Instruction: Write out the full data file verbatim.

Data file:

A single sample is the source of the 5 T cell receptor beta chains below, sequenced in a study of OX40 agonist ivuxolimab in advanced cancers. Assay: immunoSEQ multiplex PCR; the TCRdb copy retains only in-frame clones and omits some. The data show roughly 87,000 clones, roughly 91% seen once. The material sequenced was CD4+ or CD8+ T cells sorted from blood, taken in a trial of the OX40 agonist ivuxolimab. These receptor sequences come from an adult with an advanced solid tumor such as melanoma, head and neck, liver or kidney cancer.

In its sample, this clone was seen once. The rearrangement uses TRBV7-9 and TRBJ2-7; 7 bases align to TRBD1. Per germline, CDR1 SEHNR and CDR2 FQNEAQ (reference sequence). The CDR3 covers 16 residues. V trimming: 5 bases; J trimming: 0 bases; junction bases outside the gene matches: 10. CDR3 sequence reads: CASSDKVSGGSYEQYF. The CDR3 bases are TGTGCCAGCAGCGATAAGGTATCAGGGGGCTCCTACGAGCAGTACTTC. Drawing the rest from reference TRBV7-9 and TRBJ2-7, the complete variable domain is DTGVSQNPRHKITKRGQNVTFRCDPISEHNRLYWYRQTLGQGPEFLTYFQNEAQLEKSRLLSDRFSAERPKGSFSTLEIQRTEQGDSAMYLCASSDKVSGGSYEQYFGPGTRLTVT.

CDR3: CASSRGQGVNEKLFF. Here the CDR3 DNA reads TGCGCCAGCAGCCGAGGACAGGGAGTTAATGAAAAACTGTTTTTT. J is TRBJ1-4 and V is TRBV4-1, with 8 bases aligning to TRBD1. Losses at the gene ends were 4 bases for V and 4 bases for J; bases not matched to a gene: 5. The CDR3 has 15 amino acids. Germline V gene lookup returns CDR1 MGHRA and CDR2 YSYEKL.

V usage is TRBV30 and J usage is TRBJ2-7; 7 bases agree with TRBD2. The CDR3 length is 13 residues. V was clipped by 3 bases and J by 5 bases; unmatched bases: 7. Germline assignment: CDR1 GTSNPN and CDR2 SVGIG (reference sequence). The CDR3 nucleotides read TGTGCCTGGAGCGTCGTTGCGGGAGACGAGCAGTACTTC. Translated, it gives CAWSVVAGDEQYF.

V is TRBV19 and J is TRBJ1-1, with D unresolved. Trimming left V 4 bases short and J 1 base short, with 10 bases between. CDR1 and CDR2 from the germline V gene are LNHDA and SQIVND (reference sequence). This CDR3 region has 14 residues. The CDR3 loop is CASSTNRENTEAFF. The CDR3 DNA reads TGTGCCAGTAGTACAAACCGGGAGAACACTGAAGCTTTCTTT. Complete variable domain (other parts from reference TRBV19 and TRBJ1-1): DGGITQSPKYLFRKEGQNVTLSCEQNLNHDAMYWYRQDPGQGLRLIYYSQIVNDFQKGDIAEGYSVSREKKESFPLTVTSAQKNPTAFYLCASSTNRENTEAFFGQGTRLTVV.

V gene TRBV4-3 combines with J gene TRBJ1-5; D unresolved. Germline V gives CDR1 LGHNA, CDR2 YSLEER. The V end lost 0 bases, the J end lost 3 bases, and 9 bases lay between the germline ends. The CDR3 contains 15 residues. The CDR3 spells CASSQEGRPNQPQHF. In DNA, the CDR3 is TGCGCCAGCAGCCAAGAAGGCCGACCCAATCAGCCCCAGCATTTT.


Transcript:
A single sample is the source of the 5 T cell receptor beta chains below, sequenced in a study of OX40 agonist ivuxolimab in advanced cancers. Assay: immunoSEQ multiplex PCR; the TCRdb copy retains only in-frame clones and omits some. The data show roughly 87,000 clones, roughly 91% seen once. The material sequenced was CD4+ or CD8+ T cells sorted from blood, taken in a trial of the OX40 agonist ivuxolimab. These receptor sequences come from an adult with an advanced solid tumor such as melanoma, head and neck, liver or kidney cancer.

In its sample, this clone was seen once. The rearrangement uses TRBV7-9 and TRBJ2-7; 7 bases align to TRBD1. Per germline, CDR1 SEHNR and CDR2 FQNEAQ (reference sequence). The CDR3 covers 16 residues. V trimming: 5 bases; J trimming: 0 bases; junction bases outside the gene matches: 10. CDR3 sequence reads: CASSDKVSGGSYEQYF. The CDR3 bases are TGTGCCAGCAGCGATAAGGTATCAGGGGGCTCCTACGAGCAGTACTTC. Drawing the rest from reference TRBV7-9 and TRBJ2-7, the complete variable domain is DTGVSQNPRHKITKRGQNVTFRCDPISEHNRLYWYRQTLGQGPEFLTYFQNEAQLEKSRLLSDRFSAERPKGSFSTLEIQRTEQGDSAMYLCASSDKVSGGSYEQYFGPGTRLTVT.

CDR3: CASSRGQGVNEKLFF. Here the CDR3 DNA reads TGCGCCAGCAGCCGAGGACAGGGAGTTAATGAAAAACTGTTTTTT. J is TRBJ1-4 and V is TRBV4-1, with 8 bases aligning to TRBD1. Losses at the gene ends were 4 bases for V and 4 bases for J; bases not matched to a gene: 5. The CDR3 has 15 amino acids. Germline V gene lookup returns CDR1 MGHRA and CDR2 YSYEKL.

V usage is TRBV30 and J usage is TRBJ2-7; 7 bases agree with TRBD2. The CDR3 length is 13 residues. V was clipped by 3 bases and J by 5 bases; unmatched bases: 7. Germline assignment: CDR1 GTSNPN and CDR2 SVGIG (reference sequence). The CDR3 nucleotides read TGTGCCTGGAGCGTCGTTGCGGGAGACGAGCAGTACTTC. Translated, it gives CAWSVVAGDEQYF.

V is TRBV19 and J is TRBJ1-1, with D unresolved. Trimming left V 4 bases short and J 1 base short, with 10 bases between. CDR1 and CDR2 from the germline V gene are LNHDA and SQIVND (reference sequence). This CDR3 region has 14 residues. The CDR3 loop is CASSTNRENTEAFF. The CDR3 DNA reads TGTGCCAGTAGTACAAACCGGGAGAACACTGAAGCTTTCTTT. Complete variable domain (other parts from reference TRBV19 and TRBJ1-1): DGGITQSPKYLFRKEGQNVTLSCEQNLNHDAMYWYRQDPGQGLRLIYYSQIVNDFQKGDIAEGYSVSREKKESFPLTVTSAQKNPTAFYLCASSTNRENTEAFFGQGTRLTVV.

V gene TRBV4-3 combines with J gene TRBJ1-5; D unresolved. Germline V gives CDR1 LGHNA, CDR2 YSLEER. The V end lost 0 bases, the J end lost 3 bases, and 9 bases lay between the germline ends. The CDR3 contains 15 residues. The CDR3 spells CASSQEGRPNQPQHF. In DNA, the CDR3 is TGCGCCAGCAGCCAAGAAGGCCGACCCAATCAGCCCCAGCATTTT.